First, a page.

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Copyright © 1999 by J. Neil Schulman. All rights reserved.
Twice in the last several weeks I have been a recipient of eMail, sent out by a woman, asking for my support for a United-Nations-sponsored project. The first instance was to ask for my signature on a petition to the U.N. asking for its intervention against Afghanistan for its human rights record regarding mistreatment of women. The newer instance is reflected in a message I just received asking for me to go to a United-Nations sponsored website, which is supposed to trigger a corporate donation to a U.N. project to feed hungry people. Both of these requests sound benevolent on the face of them. Who but Ebenezer Scrooge could turn down a plea to feed the hungry, and who but the Marquis de Sade favors keeping women in painful bondage? Yet, to both these women, I have instantly responded in the negative, couching my negativity in such obscene and profane language as I could muster. I not only have not tempered my language because I knew the recipient was a woman, but I have intentionally used obscenity in rejecting her request because of it. The use of obscenity is usually thought of as a cause for the instigation of a quarrel between men, historically one resolved by personal combat. The code of chivalry embedded in Christendom (euphemistically called "Western Culture" nowadays) was premised on the idea that men fought men and protected women. Men did not fight women. (Women did not fight women.) A man who would strike a woman was a brute and not a gentleman. A man who would use discourteous language to a woman was a coward, since he would not be facing an opponent of equal strength in any quarrel that might result from his provocation, unless she sought a male champion to fight on behalf of her honour. At the time this code of chivalry was in force, women in politics was a rarity. Yes, there was Jeanne d'Arc and Elizabeth Regina and the Borgias; but those were special cases, notable as exceptions. Women did not normally serve as combatants in the armies or navies of Christian nations, thus, in Christendom women did not normally wield political power, which is always backed up by military force. I am not here going to offer a complete discussion of the historical role of women in the workplace, when the workplace was as often as not a peasant-run farm; but it would require a perverse reading of history to suggest that for the last two millennia women have shared an equal role with men in business and politics. The last two centuries have changed this. The origins of modern feminism at the tail end of the 18th century, resulting at the dawn of the third millennium A.D. in Women's Suffrage and the commonality of women in both the workplace and politics, has given men an untenable choice. We can either continue to observe the rules of chivalry toward women, and thus be at a disadvantage whereby a woman may use her gender immunities as political jiu jutsu, or respond to them as we would to another man, and subject ourselves to the charges that we are brutes and cowards. This is a con game, and it's time to raid the house. Let me be John Galt here and state it explicitly. Women engaging in politics have no more claim to a civil tongue from men than do other men. And women who use their naivete about issues involving basic principles to foist off political thuggery by cloaking it as the milk of human kindness need to be shocked into a wakefulness about the results of their actions. I don't believe in fighting women qua women, but I would shoot a woman guard in a Nazi concentration camp or Stalinist Gulag as quickly as I would shoot a man holding those jobs. Women can think. I know this from my personal experiences with many women in many different contexts. I know this from reading Ayn Rand, a seminal--er, amniotic--influence on me. I know this from discussions with my eight-year-old daughter. Yet, women apparently do not act on abstract political principles as regularly as do men. I realize I'm treading perilously close to the errors of bigotry here. But it would be foolish, because of fear of overgeneralization, not to recognize that women as a voting bloc tend to favor a nanny state, and tend as a voting bloc to shy away from nasty realities such as that gun control is intended to give a still-armed nanny state a disarmed public which it may infantalize without limit. Women as a voting bloc tend to look at what carrots government gives out as rewards without looking at the sticks it needs to use to collect the carrots in the first place. In short, as a general observation with exceptions already duly noted: woman as a voting bloc tend to vote like irresponsible children, and tend to want the government to treat men as irresponsible children, too. These requests to support United Nations projects is symptomatic of this. The noble purpose is paraded; the principles that need to be violated, and the villains who must be supported to accomplish these noble goals, are hidden. The United Nations is not yet a world state, but there's no doubt that the establishment forces today would be happy to make it one, so long as it remains under their control. The appeal of the United Nations to the Third World is envy; the appeal of the United Nations to the First and Second Worlds is power. It appeals to those forces of imperialism and international robbery in the developed nations; it appeals to tinpot dictators in the undeveloped nations. Both unite in agreement that a Blue Beret is an emblem of virtue; and those who oppose it are at best atavists and at worst partisans of what Gore Vidal called the Hitler of the Month. I do not oppose the idea of world government in principle, so long as that principle is that of the American Declaration of Independence. On the day that the United Nations recognizes the unlimited right of universal individual secession and of every man, woman, and child on this planet to be armed to the teeth in defense of his or her life, liberty, property, family, neighborhood, and nation, I will consider such a world government minimally tolerable. But the truth of the matter, today, is that anything seemingly good done under the name United Nations is about equivalent to Nazis collecting canned goods for the poor. The United Nations today is an ad hoc invasion force any time the international aristocracy needs one. They are attempting worldwide disarmament of anyone who might oppose them, and that means me and someday my daughter. If they wish my click for the poor, or my signature on a women's rights petition, they can do me the courtesy of first removing those insignia which today mean, to much of the world, that the dreams of world domination did not die in a bunker but merely changed to designer colors.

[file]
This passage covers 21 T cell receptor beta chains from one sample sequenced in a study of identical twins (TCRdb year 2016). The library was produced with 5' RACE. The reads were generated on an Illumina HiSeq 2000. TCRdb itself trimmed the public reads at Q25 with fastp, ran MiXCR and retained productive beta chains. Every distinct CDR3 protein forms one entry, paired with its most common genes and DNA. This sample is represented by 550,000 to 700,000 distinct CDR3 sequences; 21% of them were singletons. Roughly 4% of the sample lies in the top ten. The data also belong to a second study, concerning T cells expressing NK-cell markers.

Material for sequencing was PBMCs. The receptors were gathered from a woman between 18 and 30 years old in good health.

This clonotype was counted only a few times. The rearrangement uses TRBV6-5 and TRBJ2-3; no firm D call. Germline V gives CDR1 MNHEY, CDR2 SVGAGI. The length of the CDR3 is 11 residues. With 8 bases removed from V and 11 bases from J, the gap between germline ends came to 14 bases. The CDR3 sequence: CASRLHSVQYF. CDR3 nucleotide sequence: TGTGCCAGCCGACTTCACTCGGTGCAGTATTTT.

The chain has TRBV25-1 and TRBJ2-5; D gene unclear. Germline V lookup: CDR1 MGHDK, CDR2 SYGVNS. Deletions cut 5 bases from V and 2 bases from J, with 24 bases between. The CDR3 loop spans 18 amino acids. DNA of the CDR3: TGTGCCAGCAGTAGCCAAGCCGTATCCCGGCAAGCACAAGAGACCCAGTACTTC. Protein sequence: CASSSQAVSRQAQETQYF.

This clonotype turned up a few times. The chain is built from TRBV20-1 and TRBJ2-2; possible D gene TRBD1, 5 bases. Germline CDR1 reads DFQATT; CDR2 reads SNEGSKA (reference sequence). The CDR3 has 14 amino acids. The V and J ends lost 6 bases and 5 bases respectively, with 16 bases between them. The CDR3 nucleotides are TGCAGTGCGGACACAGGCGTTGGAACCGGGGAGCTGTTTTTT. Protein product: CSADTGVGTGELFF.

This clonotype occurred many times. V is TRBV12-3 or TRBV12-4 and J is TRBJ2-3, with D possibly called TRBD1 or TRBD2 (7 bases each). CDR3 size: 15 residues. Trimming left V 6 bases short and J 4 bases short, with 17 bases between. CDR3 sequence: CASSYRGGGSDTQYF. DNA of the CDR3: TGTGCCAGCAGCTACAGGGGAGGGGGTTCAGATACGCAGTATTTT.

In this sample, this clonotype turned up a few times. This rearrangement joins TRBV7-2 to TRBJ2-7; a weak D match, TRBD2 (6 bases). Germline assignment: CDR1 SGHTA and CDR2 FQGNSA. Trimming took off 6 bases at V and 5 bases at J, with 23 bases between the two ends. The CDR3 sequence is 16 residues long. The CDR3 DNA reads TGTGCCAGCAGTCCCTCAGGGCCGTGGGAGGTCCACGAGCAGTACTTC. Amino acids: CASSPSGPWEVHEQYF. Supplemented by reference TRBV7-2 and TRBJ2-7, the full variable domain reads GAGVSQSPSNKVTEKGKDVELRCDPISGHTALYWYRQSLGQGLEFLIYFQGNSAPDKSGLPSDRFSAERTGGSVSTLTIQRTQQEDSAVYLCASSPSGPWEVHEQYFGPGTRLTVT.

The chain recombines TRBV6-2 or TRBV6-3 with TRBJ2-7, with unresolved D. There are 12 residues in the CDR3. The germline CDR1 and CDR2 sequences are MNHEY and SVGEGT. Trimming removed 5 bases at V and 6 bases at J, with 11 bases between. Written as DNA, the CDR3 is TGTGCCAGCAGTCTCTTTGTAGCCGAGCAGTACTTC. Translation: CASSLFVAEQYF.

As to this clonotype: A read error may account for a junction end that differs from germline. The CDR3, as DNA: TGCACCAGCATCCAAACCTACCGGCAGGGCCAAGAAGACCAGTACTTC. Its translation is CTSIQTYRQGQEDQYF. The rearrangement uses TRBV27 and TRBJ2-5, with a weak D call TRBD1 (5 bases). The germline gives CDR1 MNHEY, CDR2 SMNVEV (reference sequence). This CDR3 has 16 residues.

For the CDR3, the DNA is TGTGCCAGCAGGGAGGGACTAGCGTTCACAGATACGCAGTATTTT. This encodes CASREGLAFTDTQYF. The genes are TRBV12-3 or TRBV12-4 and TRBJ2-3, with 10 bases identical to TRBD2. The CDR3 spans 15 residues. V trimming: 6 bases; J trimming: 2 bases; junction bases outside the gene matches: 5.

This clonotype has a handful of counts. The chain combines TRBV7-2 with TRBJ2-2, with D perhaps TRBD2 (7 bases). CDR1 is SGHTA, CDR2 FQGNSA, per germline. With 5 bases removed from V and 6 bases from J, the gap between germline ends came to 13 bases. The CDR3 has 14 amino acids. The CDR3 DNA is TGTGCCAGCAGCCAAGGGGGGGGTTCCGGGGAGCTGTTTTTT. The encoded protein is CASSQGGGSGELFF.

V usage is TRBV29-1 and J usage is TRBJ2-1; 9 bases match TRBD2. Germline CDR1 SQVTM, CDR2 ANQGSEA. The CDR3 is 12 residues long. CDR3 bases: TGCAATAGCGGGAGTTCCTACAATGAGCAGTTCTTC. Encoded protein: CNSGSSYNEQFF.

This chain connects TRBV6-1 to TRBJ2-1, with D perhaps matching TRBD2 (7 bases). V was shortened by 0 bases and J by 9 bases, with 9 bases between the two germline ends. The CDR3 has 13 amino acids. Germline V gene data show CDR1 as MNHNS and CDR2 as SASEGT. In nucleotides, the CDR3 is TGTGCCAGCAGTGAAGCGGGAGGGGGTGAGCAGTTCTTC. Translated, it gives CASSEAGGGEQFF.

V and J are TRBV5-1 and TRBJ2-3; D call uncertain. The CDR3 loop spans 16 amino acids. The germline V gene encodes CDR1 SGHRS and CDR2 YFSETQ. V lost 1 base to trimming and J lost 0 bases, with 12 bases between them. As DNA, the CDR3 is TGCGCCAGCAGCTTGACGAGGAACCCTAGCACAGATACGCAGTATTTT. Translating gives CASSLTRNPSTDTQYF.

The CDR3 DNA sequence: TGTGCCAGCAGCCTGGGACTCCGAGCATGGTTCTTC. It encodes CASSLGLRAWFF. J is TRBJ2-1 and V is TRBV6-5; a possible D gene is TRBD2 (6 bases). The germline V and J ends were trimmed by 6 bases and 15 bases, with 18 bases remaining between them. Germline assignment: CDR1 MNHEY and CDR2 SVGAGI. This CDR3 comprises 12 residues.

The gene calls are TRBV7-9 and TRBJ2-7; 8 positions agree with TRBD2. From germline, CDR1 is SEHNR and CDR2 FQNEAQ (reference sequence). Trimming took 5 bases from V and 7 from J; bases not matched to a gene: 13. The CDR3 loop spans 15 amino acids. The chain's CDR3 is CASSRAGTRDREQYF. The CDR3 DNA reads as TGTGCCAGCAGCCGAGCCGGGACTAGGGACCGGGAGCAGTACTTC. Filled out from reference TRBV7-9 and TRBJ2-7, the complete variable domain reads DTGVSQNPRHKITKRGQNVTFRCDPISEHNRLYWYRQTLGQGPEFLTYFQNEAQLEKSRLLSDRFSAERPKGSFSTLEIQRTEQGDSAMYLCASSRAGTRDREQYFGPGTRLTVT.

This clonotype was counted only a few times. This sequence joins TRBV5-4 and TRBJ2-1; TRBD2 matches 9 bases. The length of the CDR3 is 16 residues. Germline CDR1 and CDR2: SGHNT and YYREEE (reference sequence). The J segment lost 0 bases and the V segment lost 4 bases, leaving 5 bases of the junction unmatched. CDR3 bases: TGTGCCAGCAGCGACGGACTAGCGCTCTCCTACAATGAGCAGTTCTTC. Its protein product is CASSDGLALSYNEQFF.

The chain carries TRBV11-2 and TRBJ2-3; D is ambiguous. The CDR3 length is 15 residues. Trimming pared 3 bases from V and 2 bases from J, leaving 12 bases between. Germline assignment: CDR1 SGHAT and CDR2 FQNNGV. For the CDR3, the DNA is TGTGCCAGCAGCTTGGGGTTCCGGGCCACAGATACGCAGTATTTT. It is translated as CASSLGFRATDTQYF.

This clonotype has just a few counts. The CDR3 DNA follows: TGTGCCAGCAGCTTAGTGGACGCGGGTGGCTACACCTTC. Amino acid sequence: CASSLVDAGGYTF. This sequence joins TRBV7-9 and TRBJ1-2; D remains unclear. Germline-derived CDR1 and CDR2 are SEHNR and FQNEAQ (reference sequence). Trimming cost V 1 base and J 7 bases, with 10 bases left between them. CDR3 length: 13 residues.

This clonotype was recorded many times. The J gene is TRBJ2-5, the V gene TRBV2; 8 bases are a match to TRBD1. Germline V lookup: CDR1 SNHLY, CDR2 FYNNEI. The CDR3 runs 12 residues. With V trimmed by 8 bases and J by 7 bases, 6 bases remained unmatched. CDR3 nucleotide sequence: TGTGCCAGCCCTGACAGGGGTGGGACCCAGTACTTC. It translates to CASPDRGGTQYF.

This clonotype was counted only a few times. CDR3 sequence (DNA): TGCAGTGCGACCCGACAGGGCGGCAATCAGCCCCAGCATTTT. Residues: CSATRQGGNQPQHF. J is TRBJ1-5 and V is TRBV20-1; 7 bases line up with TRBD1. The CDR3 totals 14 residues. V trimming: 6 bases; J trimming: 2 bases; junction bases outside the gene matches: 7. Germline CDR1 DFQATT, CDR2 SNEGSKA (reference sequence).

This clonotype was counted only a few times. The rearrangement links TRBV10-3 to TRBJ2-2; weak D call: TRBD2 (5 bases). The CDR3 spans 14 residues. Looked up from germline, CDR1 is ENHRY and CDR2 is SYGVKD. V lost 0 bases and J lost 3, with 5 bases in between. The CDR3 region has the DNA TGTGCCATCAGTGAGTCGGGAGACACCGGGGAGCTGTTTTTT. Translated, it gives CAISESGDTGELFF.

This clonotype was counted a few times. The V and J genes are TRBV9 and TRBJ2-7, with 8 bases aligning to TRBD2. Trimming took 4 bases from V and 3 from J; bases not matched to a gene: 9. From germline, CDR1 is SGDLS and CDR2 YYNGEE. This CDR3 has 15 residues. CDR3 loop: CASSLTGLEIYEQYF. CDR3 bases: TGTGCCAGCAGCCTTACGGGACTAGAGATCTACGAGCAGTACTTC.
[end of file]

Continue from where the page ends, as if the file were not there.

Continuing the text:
November 8, 1999